Install the dependencies. The Haskell platform comes with a tool called
cabal, and you should run the two commands
cabal update cabal install --only-dependencies
Now you can build the program using
cabal install --bindir=.
At this point,
tttoolshould be ready to go. If you run
you should see the list of commands shown above.
If you have any problems, you can report an issue via GitHub.
Building your own gme files
Once you have installed
tttool, you can create your own
.gme files. The
process is as follows
Record the audio samples you want to include, as Ogg Vorbis files, mono, 22050Hz. I use
arecord -r 22050 foo.wav oggenc foo.wav rm foo.wav
my-book.yamlfile containing some general information, and especially the scripts (i.e. what to do) for each OIDs (i.e. the various fields of a book). You can use the example.yaml file as a starting point; it contains more information in its comments.
./tttool assemble my-book.yaml, and make sure it reports no error, i.e. finishes silently.
Copy the now generated
my-book.gmeto your TipToi pen and enjoy!
If you need to find out what OID code corresponds to what part of the book, you
can generate a debug gme using the
debug.yaml file, adjusting its
Product-Id to your product’s id, building it with
./tttool assemble debug.yaml and loading the resulting
debug.gme on your pen. It will then
read out the codes, as a sequence of english digits.
We are also collecting template files, where the OIDs are commented; these can
be found in the
./templates directory. Please improve and contribute!
Again, please let us know if you have problems, but also tell us what fun things you did if you succeded.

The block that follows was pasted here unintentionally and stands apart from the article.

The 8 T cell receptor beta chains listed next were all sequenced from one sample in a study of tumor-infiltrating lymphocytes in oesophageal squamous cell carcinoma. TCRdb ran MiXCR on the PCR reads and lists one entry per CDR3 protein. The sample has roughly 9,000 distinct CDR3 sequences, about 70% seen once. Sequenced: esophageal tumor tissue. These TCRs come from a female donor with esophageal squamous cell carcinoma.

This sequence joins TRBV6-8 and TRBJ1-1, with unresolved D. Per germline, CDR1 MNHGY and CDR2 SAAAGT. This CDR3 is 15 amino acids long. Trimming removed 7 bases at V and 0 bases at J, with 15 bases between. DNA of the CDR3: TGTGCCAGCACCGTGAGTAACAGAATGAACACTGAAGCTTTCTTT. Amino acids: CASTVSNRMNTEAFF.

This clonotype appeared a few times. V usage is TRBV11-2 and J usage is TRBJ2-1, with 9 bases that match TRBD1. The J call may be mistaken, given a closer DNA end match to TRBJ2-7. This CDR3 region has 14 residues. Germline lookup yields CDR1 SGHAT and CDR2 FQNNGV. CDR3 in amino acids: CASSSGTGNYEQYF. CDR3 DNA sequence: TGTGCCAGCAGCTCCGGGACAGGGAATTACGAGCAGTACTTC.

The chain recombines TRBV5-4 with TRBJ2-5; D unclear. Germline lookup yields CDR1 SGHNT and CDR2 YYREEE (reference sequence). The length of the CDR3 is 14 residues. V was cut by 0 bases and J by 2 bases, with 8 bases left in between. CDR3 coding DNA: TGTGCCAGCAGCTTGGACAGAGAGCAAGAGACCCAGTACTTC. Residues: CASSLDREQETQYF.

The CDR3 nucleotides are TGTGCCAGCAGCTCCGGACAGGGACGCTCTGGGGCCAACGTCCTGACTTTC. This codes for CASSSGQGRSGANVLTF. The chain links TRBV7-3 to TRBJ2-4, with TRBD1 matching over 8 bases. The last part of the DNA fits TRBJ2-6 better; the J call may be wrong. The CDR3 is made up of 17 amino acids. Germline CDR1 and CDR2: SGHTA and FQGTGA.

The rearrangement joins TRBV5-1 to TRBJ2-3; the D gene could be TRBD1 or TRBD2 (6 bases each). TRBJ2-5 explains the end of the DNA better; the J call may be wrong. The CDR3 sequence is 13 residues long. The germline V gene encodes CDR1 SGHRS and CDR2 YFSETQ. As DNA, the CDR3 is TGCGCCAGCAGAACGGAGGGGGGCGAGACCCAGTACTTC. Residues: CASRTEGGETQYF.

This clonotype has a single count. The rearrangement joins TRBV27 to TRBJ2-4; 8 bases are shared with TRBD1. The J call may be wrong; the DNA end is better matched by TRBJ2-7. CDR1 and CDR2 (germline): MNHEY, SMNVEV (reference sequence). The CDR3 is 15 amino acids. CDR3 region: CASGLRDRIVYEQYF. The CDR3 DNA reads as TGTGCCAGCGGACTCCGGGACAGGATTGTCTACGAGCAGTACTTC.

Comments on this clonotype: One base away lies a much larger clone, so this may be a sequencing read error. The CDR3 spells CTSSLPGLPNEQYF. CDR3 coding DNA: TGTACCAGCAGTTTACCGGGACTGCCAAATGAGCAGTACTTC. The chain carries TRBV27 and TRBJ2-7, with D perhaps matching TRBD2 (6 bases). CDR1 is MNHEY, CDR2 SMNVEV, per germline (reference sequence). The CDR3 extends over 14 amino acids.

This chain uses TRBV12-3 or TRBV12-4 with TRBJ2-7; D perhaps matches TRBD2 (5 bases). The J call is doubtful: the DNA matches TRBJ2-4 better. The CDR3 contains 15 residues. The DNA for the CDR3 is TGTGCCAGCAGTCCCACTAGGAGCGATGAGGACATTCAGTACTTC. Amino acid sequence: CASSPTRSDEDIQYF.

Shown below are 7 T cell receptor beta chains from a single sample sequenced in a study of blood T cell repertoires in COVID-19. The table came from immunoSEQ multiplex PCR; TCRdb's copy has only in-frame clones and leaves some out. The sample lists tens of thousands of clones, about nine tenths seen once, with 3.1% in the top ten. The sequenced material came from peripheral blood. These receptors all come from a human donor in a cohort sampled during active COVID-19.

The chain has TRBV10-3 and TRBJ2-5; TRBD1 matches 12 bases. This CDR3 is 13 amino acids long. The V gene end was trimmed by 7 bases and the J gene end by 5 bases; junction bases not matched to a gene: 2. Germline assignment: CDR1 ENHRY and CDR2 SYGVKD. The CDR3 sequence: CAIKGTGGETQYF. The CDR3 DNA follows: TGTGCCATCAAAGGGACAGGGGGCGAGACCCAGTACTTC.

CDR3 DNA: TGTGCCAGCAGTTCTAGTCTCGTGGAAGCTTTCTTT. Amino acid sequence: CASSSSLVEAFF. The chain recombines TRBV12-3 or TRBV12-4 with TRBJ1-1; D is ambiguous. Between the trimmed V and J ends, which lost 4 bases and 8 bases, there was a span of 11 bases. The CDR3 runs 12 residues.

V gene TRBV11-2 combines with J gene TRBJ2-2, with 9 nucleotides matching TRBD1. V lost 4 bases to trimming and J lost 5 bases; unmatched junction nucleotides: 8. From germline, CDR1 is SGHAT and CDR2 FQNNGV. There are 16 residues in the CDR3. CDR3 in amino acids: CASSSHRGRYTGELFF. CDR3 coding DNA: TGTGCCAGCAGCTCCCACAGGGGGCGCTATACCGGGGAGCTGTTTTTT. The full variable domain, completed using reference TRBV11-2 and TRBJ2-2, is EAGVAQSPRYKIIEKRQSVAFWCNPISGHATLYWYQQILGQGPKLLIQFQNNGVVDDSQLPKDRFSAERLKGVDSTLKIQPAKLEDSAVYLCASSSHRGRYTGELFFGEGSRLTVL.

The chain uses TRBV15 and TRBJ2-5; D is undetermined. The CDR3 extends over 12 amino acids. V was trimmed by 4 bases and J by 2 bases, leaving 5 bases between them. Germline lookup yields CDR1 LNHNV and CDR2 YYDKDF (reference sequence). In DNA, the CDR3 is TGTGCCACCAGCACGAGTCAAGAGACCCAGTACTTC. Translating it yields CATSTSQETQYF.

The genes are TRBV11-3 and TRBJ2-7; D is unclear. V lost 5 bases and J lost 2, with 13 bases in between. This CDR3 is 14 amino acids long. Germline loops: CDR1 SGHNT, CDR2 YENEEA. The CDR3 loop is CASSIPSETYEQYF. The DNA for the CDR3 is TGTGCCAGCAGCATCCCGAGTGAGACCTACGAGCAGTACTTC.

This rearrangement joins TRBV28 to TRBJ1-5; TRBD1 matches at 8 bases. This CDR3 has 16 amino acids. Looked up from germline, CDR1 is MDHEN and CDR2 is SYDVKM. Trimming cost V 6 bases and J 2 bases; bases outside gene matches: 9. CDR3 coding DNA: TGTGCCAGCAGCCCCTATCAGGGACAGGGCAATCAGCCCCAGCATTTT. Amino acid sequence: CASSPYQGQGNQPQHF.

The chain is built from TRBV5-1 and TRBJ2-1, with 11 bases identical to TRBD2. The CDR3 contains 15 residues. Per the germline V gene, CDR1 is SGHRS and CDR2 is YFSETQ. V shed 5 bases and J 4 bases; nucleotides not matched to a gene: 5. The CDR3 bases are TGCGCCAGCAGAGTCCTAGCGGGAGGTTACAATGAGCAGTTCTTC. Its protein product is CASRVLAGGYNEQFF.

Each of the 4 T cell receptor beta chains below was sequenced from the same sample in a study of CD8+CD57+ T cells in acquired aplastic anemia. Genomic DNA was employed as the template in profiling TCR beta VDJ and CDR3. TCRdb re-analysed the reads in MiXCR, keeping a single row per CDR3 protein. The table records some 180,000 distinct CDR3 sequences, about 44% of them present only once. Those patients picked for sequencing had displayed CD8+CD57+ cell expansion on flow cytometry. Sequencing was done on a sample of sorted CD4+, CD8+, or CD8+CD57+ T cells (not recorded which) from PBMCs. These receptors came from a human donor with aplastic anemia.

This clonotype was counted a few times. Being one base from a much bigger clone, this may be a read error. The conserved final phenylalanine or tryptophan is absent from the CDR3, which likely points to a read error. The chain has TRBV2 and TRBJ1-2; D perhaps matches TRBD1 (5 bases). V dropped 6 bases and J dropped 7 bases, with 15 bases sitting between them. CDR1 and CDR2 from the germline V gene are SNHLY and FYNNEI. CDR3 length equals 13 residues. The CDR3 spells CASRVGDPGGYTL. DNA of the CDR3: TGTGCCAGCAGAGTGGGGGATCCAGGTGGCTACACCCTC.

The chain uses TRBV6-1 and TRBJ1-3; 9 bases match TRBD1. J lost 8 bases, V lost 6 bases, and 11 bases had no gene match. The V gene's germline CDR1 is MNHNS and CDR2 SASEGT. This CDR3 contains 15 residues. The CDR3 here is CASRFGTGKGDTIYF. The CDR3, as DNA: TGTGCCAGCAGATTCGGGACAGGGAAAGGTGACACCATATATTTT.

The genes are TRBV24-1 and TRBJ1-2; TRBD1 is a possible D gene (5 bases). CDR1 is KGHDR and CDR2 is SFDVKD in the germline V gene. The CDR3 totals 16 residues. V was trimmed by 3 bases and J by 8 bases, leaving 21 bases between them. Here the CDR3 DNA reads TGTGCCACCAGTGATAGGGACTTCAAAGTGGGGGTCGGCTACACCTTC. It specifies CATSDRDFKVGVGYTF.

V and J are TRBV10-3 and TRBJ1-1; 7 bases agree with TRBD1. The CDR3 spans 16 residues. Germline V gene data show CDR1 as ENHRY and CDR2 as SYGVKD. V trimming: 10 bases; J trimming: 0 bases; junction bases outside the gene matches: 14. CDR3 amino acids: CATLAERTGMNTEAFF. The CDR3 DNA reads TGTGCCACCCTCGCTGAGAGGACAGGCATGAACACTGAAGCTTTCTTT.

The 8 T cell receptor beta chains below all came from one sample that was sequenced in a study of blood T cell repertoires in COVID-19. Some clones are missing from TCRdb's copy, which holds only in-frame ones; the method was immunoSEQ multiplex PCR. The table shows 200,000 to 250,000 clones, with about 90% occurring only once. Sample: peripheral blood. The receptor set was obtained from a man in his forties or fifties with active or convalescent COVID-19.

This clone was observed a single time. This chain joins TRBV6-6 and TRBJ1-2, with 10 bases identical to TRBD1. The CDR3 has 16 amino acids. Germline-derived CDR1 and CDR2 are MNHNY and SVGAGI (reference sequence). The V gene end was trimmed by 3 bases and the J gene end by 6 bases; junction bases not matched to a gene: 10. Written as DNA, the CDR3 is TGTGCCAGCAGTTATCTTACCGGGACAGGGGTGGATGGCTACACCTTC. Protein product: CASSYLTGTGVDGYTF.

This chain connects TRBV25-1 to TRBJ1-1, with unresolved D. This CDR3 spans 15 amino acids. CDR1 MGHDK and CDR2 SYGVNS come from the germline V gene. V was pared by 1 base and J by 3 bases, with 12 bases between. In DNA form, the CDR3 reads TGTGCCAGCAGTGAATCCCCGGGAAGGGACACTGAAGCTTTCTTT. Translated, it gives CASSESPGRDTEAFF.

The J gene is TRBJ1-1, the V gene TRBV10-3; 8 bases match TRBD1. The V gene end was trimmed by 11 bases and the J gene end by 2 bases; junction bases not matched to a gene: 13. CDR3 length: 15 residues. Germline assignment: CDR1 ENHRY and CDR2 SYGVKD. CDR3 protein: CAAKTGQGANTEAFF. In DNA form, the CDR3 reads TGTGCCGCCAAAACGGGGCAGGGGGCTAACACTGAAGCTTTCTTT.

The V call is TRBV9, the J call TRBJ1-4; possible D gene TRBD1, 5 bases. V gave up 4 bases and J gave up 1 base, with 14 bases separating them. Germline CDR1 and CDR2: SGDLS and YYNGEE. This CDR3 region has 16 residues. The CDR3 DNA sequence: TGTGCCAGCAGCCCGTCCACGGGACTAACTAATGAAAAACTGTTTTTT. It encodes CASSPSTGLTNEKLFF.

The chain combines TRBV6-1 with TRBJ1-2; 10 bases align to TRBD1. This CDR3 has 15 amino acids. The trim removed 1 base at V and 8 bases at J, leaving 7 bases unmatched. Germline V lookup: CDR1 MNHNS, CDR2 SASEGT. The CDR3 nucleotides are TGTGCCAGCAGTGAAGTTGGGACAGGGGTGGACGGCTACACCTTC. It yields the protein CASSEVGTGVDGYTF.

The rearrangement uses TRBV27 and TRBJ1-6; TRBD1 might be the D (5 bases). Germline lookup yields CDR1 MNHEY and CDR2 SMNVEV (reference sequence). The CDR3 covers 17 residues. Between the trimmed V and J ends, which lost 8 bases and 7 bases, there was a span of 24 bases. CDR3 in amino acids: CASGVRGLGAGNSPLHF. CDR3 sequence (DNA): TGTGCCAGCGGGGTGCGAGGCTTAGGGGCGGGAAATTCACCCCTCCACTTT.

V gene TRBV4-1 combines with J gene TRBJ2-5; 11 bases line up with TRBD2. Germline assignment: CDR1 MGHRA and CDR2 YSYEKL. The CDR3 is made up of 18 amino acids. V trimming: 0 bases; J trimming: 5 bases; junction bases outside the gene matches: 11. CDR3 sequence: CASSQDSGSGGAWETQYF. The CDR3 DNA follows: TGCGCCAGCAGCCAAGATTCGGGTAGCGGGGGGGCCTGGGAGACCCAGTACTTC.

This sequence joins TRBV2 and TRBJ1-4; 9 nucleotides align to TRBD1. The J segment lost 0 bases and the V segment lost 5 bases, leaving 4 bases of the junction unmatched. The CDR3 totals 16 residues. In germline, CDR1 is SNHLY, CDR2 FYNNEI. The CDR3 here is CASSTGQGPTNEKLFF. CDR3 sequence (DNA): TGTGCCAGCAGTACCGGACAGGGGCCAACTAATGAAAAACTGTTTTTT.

Text to speech
If you have
vorbis-tools installed, you can have tttool
generate audio files from text for you, which makes developing your yaml file
much easier. See text2speech.yaml for more information.
Printing your own books
With the code in this repository, you can create GME files. This is even more fun if you can also create your own books! „Pronwan“ found out how that works, as you can see in this video demonstration. He also published 30 minute video tutorial (in German).
- tiptoi hacking by Guido Arnold
- TipToi Hacking and TipToi Hacking II by Mr. Blog
- Various posts by Joachim “nomeata” Breitner (the main author of
- Self-made animal figures demonstration video
- What are all the header fields? (See wip/Header.md)
- Finish decoding the games. (See wip/games.txt)
- What is the purpose of the additional script table?
Other resources in this repository
oid-decoder.htmlallows you to manually decode an OID image.
scripts/updates.shdownloads all gme files from the Ravensburger server.
libtiptoi.cis an alternative tool to investigate gme files. It can also replace audio files in gme files; compile and run it for diagnostic output.
Audio/contains some audio files, such as digits read out.
docs/collects information about TipToi found elsewhere.
matlab/contains scripts to analyse gme files in Matlab
wip/(work in progess) contains notes about the parts of the gme files that are not fully understood yet.
perl-toolscontains a perl based script, to generate a PDF with all OID codes from a yaml-file as well some functions to generate PNG-files, inject pHYs-chunks with resolution hints into GD generated PNG files as result from some testing